Topics: Getting on the ballot; matters for state courts; pro se party; primary election; interlocutory appeal.

One of many Case Studies in Emergency Election Litigation.

Available Online Only

Willingham v. County of Albany (Norman A. Mordue, 1:04-cv-369) and Hoblock v. Albany County Board of Elections (Lawrence E. Kahn, 1:04-cv-1205) (N.D.N.Y.)
A federal complaint sought an emergency injunction against absentee ballot fraud in an ongoing special election cycle, but the district judge determined that the plaintiffs did not establish a need for immediate federal relief beyond the relief being provided by the state court. At the end of approximately three years of litigation, the case was resolved by consent decrees. Meanwhile, a different federal judge in the same district resolved a dispute over the counting of some absentee ballots by overruling the state’s high court’s rejection of absentee ballots cast by voters who received them because of errors by the election board.
Topics: Absentee ballots; matters for state courts; case assignment; primary election; enjoining certification; class action; attorney fees; intervention; malapportionment.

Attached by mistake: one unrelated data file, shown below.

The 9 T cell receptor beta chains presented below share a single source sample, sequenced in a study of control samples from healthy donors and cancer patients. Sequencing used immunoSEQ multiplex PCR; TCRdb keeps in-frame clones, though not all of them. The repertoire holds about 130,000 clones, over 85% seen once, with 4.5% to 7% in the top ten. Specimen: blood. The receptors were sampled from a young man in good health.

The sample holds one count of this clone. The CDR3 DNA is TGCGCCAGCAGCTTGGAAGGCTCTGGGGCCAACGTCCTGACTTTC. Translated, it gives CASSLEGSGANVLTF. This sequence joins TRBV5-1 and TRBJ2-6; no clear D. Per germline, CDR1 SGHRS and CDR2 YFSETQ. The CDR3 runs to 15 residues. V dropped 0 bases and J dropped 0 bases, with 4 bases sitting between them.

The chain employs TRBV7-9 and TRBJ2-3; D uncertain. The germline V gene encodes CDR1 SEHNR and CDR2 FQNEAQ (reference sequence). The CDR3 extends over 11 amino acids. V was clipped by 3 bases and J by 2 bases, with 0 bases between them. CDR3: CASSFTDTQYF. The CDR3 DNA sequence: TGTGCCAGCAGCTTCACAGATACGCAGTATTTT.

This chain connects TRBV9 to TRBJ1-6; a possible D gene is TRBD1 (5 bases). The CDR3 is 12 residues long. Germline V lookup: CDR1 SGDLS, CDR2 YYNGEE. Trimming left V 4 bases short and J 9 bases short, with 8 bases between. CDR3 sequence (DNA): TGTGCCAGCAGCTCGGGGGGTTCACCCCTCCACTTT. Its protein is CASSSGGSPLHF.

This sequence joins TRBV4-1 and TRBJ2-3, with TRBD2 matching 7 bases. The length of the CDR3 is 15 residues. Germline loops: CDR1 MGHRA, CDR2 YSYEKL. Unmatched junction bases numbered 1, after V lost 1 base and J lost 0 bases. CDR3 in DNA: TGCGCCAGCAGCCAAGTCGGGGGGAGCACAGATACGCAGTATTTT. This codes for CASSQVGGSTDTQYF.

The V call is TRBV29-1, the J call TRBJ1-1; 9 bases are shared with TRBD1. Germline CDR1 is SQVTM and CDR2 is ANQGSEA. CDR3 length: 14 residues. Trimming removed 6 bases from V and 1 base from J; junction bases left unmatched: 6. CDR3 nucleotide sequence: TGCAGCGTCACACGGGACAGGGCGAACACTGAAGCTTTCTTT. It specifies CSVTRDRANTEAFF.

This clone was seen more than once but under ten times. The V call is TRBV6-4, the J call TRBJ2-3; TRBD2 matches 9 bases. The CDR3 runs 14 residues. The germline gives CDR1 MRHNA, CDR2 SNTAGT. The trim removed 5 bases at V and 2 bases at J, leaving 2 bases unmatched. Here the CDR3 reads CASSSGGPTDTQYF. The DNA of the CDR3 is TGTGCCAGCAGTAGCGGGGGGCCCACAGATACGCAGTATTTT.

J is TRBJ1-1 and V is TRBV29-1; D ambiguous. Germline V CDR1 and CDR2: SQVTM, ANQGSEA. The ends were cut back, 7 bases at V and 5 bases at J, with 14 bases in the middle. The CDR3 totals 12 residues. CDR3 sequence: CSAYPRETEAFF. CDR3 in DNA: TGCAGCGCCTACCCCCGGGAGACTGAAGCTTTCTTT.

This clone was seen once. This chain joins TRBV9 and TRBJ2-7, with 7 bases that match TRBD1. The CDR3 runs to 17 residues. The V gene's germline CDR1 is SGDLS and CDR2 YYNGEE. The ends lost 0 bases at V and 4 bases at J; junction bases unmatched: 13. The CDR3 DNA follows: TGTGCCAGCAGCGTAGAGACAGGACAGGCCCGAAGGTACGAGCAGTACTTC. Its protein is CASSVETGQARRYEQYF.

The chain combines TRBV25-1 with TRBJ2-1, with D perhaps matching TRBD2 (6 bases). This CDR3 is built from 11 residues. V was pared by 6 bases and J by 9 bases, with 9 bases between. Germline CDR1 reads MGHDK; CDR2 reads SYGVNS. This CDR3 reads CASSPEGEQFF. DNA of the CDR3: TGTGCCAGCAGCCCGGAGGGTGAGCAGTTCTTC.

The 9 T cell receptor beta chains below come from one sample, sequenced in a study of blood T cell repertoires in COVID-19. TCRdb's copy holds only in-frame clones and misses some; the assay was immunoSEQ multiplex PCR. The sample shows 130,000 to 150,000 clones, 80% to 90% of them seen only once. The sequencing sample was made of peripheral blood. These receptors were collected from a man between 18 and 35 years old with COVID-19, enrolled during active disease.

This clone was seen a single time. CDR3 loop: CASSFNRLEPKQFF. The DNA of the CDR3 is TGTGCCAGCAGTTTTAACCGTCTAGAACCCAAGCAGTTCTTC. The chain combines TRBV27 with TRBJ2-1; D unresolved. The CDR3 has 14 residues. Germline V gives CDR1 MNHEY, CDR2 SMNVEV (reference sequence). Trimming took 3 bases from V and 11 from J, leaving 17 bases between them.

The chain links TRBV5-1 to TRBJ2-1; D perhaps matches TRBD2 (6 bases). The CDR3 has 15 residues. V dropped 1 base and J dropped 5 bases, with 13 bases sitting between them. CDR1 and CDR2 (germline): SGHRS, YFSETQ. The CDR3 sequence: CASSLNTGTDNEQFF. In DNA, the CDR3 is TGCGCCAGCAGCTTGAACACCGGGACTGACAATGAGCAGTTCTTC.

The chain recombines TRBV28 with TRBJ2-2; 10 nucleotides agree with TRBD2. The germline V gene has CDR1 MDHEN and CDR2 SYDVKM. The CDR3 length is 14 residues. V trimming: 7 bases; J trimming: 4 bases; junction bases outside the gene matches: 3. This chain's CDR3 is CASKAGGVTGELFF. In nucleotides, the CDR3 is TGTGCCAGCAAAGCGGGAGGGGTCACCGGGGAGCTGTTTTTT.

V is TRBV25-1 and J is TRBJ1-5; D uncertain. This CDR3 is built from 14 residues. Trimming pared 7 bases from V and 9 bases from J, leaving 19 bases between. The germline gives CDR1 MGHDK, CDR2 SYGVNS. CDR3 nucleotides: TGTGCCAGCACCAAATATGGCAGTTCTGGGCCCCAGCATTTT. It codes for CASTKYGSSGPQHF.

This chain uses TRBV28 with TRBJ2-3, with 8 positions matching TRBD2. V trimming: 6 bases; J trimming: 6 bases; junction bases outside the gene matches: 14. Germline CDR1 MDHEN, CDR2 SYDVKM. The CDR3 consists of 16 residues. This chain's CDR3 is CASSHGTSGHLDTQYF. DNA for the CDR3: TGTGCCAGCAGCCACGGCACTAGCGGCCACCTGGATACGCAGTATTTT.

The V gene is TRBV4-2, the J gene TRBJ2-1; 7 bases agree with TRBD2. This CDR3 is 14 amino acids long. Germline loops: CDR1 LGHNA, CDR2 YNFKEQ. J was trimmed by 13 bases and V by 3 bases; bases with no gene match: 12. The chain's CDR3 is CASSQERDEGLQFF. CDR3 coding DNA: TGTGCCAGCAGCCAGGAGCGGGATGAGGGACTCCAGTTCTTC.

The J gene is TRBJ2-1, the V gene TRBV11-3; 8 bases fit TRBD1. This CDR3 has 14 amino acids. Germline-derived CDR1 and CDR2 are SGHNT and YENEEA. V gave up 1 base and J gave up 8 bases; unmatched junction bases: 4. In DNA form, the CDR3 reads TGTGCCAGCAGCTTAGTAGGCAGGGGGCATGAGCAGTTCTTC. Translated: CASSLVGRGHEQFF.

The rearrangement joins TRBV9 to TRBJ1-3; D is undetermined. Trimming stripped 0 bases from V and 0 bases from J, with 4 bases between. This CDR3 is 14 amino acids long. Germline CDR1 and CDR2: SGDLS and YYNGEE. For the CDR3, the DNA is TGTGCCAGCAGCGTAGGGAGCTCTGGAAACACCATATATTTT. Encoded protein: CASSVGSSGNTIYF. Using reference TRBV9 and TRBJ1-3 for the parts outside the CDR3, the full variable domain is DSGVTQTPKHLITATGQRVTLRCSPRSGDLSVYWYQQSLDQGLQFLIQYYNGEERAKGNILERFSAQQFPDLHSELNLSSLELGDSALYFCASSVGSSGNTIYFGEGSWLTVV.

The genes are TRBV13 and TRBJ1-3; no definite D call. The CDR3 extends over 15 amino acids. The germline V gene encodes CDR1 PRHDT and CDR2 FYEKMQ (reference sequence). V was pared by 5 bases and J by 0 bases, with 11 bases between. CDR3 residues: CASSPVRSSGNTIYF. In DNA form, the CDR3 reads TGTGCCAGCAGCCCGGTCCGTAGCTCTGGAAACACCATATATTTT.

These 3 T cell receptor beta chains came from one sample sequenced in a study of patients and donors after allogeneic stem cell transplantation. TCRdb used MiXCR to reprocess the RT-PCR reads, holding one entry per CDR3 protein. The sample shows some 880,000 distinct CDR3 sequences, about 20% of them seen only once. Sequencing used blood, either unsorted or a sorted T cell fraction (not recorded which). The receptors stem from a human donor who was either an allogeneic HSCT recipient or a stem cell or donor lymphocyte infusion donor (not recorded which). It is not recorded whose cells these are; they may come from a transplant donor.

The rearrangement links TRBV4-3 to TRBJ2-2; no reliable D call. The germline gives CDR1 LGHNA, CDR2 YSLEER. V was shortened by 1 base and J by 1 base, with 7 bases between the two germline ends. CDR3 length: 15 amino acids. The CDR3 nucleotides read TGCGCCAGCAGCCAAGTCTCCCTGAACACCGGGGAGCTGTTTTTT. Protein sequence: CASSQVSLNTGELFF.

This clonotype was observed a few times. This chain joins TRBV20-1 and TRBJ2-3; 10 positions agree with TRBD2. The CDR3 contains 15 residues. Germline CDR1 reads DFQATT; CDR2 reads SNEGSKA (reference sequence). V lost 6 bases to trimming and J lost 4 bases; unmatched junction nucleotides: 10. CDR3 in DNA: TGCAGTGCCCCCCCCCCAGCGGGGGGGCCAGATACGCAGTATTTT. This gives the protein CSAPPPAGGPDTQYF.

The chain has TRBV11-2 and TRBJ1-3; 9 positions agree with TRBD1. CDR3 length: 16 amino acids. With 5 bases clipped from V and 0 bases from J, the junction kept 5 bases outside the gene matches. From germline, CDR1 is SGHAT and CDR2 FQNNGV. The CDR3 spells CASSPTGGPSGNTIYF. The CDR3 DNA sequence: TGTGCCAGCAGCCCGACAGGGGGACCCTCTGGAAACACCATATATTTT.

One of many Case Studies in Emergency Election Litigation.

Available Online Only

Kehoe v. Casadei (Thomas J. McAvoy, N.D.N.Y. 6:11-cv-408)
Members of a city’s party committee filed a federal complaint challenging the elimination of weighted voting, which weighted members’ votes for endorsements by the number of party members each represented. The district judge issued a temporary restraining order against the change, and the case settled two years later with a return to weighted voting.
Subject: Voting procedures. Topics: Party procedures; class action; attorney fees.

One of many Case Studies in Emergency Election Litigation.

Available Online Only

Hinkleman v. New York State Board of Elections (David N. Hurd, N.D.N.Y. 5:08-cv-207)
The district judge declined to resolve an interparty dispute over who would be the party’s nominee in a special legislative election.
Topics: Getting on the ballot; class action; party procedures; matters for state courts; case assignment.

One of many Case Studies in Emergency Election Litigation.